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No vax, no service: Will businesses lose COVID-19 liability protections if they need vaccines?

As the delta and lambda variants of COVID-19 continue to increase nationwide, signs saying “No vaccine, no service” are starting to appear in businesses in Georgia.

But companies that choose to shut their doors to the unvaccinated could open themselves up to discrimination and employment disputes, some experts say.

And lawyers question whether a private company’s implementation of a vaccination mandate for clients would nullify its liability protection under the Georgia COVID-19 Pandemic Business Safety Act.

Sheri Oluyemi, attorney at Sheri Oluyemi’s law firm in Atlanta. (Courtesy photo)

Under this law, businesses in the State of Peach are protected from civil claims arising from alleged exposure, transmission, infection or potential exposure to COVID-19 until July 14, 2022.

“I was trying to determine whether Georgia’s COVID-19 Pandemic Business Security Law… offers some kind of discriminatory protection,” said labor lawyer Sheri Oluyemi. “I didn’t find any.”

After advising employers and employees on best practices regarding vaccination protocols, Oluyemi said state-imposed liability protections remain intact for businesses like Atlanta’s Argosy Restaurant and Bar, which announced the Instagram it would only be useful to vaccinated customers after experiencing “a few positive cases of COVID” among staff.

“I am vaccinated and contracted COVID after receiving the vaccine,” Oluyemi said. “I would say that just because you have received the vaccine does not mean that you should not be careful of people who contract COVID on your premises, and, therefore, in need of it. [vaccinated-only] protection.”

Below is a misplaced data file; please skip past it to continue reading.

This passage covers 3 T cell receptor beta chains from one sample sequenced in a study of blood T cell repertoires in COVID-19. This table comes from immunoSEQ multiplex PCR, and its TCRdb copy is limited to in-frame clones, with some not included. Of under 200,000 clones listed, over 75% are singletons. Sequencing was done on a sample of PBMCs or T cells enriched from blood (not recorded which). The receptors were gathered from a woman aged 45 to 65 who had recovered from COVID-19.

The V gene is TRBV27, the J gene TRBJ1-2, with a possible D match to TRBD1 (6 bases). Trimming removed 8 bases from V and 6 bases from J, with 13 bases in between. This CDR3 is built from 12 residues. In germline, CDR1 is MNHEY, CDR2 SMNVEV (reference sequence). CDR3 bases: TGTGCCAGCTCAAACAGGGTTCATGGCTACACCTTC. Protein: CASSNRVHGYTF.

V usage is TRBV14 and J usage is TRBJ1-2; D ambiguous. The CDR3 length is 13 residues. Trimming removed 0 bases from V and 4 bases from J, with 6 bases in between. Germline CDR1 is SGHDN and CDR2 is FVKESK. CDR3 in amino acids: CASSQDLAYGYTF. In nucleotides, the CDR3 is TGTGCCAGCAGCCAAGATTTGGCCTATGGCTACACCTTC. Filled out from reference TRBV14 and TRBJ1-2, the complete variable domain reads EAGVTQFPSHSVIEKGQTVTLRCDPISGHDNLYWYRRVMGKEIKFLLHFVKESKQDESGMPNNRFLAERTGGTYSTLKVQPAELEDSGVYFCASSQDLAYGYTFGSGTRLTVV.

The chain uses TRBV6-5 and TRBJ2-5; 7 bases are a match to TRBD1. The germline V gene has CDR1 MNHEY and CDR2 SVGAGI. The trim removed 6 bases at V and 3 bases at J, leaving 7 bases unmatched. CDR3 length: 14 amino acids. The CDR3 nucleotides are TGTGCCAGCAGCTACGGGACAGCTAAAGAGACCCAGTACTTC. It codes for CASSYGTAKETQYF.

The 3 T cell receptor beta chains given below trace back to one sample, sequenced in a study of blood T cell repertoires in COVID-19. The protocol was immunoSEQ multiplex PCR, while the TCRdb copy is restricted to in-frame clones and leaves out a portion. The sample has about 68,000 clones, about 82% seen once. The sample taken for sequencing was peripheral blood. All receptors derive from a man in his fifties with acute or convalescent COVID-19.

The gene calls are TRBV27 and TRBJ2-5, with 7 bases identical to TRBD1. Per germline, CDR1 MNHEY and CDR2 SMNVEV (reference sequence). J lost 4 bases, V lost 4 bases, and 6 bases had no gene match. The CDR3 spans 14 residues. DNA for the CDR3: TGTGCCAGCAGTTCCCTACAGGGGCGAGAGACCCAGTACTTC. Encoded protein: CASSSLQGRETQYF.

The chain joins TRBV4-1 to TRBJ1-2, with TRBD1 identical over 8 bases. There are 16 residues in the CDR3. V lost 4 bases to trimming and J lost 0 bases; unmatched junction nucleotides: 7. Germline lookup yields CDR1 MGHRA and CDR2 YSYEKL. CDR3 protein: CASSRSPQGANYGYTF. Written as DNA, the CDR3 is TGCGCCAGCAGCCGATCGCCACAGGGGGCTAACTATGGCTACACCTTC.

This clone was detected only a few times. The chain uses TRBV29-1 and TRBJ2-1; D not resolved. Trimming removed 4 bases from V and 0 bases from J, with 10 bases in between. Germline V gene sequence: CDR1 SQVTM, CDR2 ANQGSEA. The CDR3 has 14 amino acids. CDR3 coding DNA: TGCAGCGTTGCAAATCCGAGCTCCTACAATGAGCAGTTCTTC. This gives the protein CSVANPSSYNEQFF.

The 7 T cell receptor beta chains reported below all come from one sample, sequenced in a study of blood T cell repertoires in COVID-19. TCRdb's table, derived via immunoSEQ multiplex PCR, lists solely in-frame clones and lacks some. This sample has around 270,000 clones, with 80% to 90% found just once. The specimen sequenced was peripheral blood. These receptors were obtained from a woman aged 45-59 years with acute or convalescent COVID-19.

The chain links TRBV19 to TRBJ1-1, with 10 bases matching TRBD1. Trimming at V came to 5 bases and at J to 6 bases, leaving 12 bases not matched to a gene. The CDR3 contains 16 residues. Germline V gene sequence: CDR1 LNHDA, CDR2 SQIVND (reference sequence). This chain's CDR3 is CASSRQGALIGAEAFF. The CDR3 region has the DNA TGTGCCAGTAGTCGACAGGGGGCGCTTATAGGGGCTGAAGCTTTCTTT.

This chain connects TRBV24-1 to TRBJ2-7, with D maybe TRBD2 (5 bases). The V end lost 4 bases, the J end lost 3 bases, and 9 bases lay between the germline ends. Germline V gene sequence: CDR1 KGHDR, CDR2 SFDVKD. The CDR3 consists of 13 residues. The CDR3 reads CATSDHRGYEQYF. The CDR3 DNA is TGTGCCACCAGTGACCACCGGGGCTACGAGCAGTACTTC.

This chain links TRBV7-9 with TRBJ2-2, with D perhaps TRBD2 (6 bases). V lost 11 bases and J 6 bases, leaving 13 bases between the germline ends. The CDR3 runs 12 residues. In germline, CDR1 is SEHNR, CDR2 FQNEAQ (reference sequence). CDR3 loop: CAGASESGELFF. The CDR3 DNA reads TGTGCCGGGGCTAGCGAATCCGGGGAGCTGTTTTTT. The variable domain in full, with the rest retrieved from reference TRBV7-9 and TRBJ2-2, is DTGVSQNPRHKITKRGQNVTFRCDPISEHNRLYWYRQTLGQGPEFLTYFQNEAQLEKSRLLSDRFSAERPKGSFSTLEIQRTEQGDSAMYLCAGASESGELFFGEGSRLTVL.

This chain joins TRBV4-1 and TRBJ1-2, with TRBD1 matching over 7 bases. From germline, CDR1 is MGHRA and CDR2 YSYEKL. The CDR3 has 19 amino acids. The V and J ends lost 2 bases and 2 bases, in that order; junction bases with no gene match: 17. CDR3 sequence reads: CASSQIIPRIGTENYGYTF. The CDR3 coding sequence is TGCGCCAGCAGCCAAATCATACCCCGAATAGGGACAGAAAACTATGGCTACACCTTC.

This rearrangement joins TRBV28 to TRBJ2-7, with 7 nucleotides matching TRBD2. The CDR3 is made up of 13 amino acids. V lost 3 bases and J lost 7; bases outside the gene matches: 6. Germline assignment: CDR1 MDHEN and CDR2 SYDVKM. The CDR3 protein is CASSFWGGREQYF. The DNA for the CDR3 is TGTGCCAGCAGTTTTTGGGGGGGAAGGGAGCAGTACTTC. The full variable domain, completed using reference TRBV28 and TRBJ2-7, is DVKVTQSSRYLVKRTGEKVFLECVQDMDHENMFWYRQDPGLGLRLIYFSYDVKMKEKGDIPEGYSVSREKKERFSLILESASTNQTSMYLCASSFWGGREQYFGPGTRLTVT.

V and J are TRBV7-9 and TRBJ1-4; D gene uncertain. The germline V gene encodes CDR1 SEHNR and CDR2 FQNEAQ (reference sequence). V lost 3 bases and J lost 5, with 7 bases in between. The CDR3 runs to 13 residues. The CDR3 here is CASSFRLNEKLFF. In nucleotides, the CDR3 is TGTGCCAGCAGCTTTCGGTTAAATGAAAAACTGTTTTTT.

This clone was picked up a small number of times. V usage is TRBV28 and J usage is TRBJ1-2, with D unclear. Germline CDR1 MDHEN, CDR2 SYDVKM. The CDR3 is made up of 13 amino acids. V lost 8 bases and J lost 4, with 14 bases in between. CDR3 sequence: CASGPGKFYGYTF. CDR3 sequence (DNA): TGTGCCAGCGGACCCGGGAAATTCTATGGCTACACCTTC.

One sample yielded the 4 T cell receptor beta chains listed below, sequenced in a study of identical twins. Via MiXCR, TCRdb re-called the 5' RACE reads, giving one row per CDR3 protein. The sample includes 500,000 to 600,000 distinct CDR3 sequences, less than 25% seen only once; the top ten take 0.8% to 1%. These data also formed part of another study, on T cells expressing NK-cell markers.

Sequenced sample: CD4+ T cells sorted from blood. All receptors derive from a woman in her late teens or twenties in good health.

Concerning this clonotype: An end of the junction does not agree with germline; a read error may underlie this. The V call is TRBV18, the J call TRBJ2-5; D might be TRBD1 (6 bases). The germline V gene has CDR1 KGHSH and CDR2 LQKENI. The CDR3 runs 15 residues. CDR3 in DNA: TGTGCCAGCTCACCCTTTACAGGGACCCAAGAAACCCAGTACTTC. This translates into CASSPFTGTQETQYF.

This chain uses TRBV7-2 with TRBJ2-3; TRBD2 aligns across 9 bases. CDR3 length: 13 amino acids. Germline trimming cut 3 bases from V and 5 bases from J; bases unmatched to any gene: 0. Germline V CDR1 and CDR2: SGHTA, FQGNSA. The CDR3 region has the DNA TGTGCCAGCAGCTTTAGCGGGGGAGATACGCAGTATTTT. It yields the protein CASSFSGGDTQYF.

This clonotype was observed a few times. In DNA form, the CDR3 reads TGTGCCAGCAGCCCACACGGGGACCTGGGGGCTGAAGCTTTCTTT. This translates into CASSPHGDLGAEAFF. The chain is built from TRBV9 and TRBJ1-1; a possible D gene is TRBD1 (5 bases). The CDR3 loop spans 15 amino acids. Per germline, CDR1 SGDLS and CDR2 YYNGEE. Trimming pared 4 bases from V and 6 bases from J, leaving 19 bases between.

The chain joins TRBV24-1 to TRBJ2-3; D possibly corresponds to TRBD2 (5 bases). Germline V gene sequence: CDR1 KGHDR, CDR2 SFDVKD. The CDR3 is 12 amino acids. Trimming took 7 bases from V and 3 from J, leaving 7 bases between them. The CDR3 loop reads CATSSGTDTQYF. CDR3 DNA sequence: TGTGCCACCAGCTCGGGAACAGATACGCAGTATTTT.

“Not a protected class”

Brett Coburn, Alston & Bird partner in Atlanta, GA.  Courtesy photo Brett Coburn, Alston & Bird partner in Atlanta. (Courtesy photo)

Atlanta-based Alston & Bird partner Brett Coburn agreed.

“From a legislative point of view and from a public policy point of view, when [the Georgia COVID-19 Pandemic Business Safety Act] was adopted, no one thought about the fights we have now, ”Coburn said. “I don’t see anything that I’ve read as a potential way for someone to say that a business has lost the protection afforded by the law, due to a decision on which customers to serve or not to be used, depending on vaccination status. “

Unvaccinated clients who file discrimination claims may have a harder time proving their case, lawyers said.

“A requirement that everyone be vaccinated to enter a place is race and gender neutral. I think it would be too much to try to make a discrimination claim under these circumstances, ”Coburn said. “I don’t think these lawsuits are likely to gain ground, [but] that doesn’t mean people might not bring them.

Oluyemi agreed.

“It’s just not a protected class,” she said.

Both lawyers stressed that a successful discrimination complaint would depend on the existence of laws protecting an unvaccinated client from the alleged discrimination.

“If you had someone who couldn’t get the vaccine because of a health problem, they could file a claim under Title III of the Americans with Disabilities Act, which prohibits discrimination on the basis of disability in public accommodation, ”said Coburn. “Under this law, you cannot recover the actual damage. You can get an injunction and legal fees only. So if someone is looking for a hefty salary to get out of it, that claim doesn’t really get them very far. “

Apart from immunization exemptions granted by medical and religious protections in employment disputes, Oluyemi said no other current protective laws apply. She noted that discrimination laws included in Article 1981 of the Civil Rights Act of 1866 did not have immunization coverage.

“Section 1981 protects discrimination based on race, not only in employment but also in the receipt of services. You cannot discriminate on the basis of race for housing. You cannot discriminate for bank loans. It’s protected by section 1981, ”Oluyemi said. “Is there a section somewhere that says you can’t discriminate on the basis of immunization status?” I do not know any.

Read more:

Vaccine Mandate Tracker: Law Firms Requiring Vaccination for Office Returns

The undeclared benefits of vaccination warrants

“People’s patience is running out”: what stimulates vaccination mandates in some large law firms

What liability protection does Georgia’s COVID-19 law offer to hotel business owners?